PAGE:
Jews in Arab countries wrote—sometimes in their dialects, sometimes in a more classical style—in a mildly adapted Hebrew script (rather than using Arabic script), often including consonant dots from the Arabic alphabet to accommodate phonemes that did not exist in the Hebrew alphabet. The Hebrew alphabet (אָלֶף-בֵּית עִבְרִי alephbet ’ivri) consists of 22 letters used for writing the Hebrew language. The Arabic alphabet is the script used for writing several languages of Asia and Africa such as Arabic, Persian, and Urdu. In Articulatory phonetics, a consonant is a Speech sound that is articulated with complete or partial closure of the upper Vocal tract, the upper vocal The Arabic alphabet is the script used for writing several languages of Asia and Africa such as Arabic, Persian, and Urdu.
Some of the most important books of medieval Jewish thought were originally written in medieval Judæo-Arabic, as well as certain halakhic works and biblical commentaries. Halakha ( הלכה; alternative transliterations include Halocho and Halacha) is the collective body of Jewish Religious law Only later were they translated into medieval Hebrew so that they could be read by the Ashkenazi Jews of Europe. Medieval Hebrew has many features that distinguish it from older forms of Hebrew. Ashkenazi Jews, also known as Ashkenazic Jews or Ashkenazim ( Hebrew: אַשְׁכֲּנָזִים, ˌaʃkəˈnazim sing These include:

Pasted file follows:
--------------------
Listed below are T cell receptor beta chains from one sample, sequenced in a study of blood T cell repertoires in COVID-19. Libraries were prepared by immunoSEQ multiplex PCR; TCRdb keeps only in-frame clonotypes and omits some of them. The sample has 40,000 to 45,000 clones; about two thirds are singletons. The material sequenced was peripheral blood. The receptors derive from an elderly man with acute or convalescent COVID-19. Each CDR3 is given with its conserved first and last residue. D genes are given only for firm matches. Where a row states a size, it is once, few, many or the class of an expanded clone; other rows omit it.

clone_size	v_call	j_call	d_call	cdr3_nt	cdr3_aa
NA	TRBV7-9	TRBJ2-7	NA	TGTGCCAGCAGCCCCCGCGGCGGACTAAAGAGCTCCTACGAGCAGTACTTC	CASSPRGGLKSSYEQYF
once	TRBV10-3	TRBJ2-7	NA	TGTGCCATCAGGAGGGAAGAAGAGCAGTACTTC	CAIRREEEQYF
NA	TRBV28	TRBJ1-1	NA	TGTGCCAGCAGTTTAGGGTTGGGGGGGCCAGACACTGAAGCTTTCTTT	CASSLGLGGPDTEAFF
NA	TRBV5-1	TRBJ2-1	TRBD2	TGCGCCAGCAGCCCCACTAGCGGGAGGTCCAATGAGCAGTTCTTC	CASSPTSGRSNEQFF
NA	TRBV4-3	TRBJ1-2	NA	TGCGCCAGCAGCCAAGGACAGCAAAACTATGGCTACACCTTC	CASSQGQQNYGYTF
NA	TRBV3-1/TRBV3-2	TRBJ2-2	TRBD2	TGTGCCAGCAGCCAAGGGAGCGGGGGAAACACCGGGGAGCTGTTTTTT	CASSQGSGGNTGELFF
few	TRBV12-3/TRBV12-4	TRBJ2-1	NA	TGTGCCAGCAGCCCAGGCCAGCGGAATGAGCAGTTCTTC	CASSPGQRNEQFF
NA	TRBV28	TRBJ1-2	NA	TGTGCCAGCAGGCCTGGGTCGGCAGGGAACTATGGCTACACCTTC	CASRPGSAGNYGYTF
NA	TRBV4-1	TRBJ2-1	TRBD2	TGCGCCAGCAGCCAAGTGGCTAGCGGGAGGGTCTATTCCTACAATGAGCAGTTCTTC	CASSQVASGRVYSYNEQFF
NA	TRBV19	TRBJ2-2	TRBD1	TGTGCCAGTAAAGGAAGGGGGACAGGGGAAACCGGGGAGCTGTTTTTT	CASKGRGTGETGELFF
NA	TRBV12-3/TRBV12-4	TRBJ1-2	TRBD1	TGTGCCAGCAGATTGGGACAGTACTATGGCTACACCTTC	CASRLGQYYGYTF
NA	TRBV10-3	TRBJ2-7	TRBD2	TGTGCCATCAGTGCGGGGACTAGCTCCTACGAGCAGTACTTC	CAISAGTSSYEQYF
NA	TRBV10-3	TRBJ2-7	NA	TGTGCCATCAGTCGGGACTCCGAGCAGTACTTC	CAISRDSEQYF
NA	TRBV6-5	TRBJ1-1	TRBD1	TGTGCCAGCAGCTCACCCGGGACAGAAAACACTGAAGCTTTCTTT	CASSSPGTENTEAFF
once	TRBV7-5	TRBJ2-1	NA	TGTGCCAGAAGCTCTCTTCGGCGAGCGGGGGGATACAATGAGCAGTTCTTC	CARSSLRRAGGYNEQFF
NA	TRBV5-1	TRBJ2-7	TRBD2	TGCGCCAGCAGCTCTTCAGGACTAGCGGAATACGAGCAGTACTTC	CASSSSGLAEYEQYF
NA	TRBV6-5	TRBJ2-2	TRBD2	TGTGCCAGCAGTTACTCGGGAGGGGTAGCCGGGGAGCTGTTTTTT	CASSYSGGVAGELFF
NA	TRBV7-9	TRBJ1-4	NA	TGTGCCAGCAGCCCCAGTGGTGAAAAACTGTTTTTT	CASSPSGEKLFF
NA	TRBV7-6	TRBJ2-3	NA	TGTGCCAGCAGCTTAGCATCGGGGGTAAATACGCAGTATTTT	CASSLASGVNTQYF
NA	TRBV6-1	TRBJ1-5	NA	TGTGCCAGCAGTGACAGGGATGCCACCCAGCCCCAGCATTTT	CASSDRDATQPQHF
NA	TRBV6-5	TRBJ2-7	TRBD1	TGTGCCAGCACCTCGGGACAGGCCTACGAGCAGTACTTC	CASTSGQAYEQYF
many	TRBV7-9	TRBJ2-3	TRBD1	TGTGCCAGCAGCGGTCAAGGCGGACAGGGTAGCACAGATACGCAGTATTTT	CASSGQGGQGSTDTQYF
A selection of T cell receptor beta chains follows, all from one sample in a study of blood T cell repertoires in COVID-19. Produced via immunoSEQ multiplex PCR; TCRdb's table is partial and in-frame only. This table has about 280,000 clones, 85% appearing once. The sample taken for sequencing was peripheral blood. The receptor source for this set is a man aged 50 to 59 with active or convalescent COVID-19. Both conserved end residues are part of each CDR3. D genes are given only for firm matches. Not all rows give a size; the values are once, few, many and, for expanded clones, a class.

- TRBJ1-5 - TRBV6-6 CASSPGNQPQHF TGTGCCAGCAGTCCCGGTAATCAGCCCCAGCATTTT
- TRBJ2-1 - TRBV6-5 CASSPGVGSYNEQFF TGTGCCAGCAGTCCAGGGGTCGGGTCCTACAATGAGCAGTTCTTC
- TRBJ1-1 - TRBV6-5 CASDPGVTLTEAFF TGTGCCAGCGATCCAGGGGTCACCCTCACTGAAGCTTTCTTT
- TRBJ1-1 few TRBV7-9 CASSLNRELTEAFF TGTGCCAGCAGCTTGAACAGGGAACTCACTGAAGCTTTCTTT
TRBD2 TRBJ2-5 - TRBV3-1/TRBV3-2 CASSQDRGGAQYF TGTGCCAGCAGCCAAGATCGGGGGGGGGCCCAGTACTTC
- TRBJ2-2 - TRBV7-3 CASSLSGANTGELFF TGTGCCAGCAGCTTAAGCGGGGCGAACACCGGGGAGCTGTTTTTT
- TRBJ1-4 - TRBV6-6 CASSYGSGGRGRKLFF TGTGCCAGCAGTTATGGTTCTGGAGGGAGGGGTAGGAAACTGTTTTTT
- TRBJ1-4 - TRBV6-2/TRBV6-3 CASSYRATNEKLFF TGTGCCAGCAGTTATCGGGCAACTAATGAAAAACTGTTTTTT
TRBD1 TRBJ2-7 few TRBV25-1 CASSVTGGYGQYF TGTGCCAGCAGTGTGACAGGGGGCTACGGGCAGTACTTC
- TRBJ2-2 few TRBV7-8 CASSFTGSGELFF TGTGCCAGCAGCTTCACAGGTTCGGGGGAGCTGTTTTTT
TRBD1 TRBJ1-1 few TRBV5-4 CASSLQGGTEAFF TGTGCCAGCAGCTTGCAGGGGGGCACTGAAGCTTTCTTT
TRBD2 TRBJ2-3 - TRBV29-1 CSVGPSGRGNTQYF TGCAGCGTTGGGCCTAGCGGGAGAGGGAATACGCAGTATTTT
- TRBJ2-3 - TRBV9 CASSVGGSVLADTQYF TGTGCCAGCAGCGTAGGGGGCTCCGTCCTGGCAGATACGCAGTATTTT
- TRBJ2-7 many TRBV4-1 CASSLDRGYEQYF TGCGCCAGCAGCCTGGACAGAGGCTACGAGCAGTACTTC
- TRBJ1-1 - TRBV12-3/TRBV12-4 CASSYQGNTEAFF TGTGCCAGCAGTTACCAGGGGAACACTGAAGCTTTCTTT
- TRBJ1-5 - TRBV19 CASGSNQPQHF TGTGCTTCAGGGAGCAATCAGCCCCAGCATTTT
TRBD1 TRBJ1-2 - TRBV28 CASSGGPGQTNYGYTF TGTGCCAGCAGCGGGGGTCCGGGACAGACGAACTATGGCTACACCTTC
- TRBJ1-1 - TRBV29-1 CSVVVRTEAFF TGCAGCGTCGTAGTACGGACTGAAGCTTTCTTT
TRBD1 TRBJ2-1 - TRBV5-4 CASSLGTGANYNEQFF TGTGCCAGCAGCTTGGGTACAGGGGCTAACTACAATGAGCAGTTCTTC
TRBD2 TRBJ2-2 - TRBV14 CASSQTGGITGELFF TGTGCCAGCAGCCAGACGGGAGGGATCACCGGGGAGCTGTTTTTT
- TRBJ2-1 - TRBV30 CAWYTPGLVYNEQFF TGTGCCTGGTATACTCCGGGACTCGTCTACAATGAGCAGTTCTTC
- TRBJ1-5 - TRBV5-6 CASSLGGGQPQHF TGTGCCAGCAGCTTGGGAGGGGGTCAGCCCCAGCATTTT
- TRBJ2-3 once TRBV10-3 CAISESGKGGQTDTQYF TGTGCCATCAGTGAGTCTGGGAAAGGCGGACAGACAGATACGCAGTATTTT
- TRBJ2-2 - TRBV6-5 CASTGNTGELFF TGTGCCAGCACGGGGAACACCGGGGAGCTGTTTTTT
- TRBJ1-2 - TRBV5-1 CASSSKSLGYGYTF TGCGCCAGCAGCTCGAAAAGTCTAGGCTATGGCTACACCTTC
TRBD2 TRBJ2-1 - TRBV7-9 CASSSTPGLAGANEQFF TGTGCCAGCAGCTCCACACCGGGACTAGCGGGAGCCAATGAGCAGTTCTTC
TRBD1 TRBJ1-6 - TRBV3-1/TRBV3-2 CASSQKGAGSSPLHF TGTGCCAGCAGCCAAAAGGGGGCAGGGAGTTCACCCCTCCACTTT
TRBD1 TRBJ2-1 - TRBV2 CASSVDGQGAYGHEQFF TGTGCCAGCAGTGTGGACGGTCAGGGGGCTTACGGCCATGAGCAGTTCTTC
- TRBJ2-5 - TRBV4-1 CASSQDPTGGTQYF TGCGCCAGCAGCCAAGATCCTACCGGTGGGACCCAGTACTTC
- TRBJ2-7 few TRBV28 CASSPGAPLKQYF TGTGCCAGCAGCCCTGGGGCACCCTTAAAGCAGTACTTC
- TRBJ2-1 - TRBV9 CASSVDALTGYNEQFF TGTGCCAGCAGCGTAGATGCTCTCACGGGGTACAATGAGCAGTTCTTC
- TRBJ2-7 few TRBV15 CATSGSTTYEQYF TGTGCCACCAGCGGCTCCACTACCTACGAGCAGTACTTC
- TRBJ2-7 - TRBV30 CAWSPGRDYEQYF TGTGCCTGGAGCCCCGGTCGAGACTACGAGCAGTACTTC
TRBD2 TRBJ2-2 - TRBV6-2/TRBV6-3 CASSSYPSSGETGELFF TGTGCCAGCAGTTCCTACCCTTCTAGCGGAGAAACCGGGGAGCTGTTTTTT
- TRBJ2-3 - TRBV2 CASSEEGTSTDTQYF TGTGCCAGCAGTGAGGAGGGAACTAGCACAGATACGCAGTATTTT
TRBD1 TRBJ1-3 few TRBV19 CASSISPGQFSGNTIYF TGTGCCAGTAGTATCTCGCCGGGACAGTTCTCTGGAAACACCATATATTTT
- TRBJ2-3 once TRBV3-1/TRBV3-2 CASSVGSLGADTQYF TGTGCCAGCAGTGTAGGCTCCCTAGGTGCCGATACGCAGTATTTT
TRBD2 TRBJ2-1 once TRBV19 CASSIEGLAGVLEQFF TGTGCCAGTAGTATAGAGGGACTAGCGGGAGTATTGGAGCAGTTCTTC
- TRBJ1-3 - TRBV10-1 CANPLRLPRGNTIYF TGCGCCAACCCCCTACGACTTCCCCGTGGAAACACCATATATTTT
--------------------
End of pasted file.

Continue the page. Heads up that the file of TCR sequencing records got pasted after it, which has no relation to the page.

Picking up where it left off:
Most communities also had a traditional translation of the Bible into Judeo-Arabic, known as a sharħ (meaning). The term sharħ sometimes came to mean "Judeo-Arabic" as such, in the same way that "Targum" was sometimes used to mean Aramaic. This article is about the Aramaic dialect For other uses see Targum (disambiguation.
In the years following the 1948 Arab-Israeli War, most Mizrahi and Sephardi Jews in Arab countries became Jewish refugees, fleeing mainly to France and Israel. Mizrahi Jews or Mizrahim, ( also referred to as Edot HaMizrach (Communities of the East are Jews descended Sephardi Jews ( Hebrew: ספרדי, Standard Səfardi Tiberian Səp̄arədî; plural In the course of history Jewish populations have been expelled or ostracised by various local authorities and have sought asylum from Antisemitism numerous times This article is about the country For a topic outline on this subject see List of basic France topics. For a topic outline on this subject see List of basic Israel topics. Their dialects of Arabic did not thrive in either country, and most of their descendants now speak French or Modern Hebrew; as a result, the Judæo-Arabic dialects are now considered endangered languages. French ( français,) is a Romance language spoken around the world by 118 million people as a native language and by about 180 to 260 million people An endangered language is a Language that it is at risk of falling out of use generally because it has few surviving speakers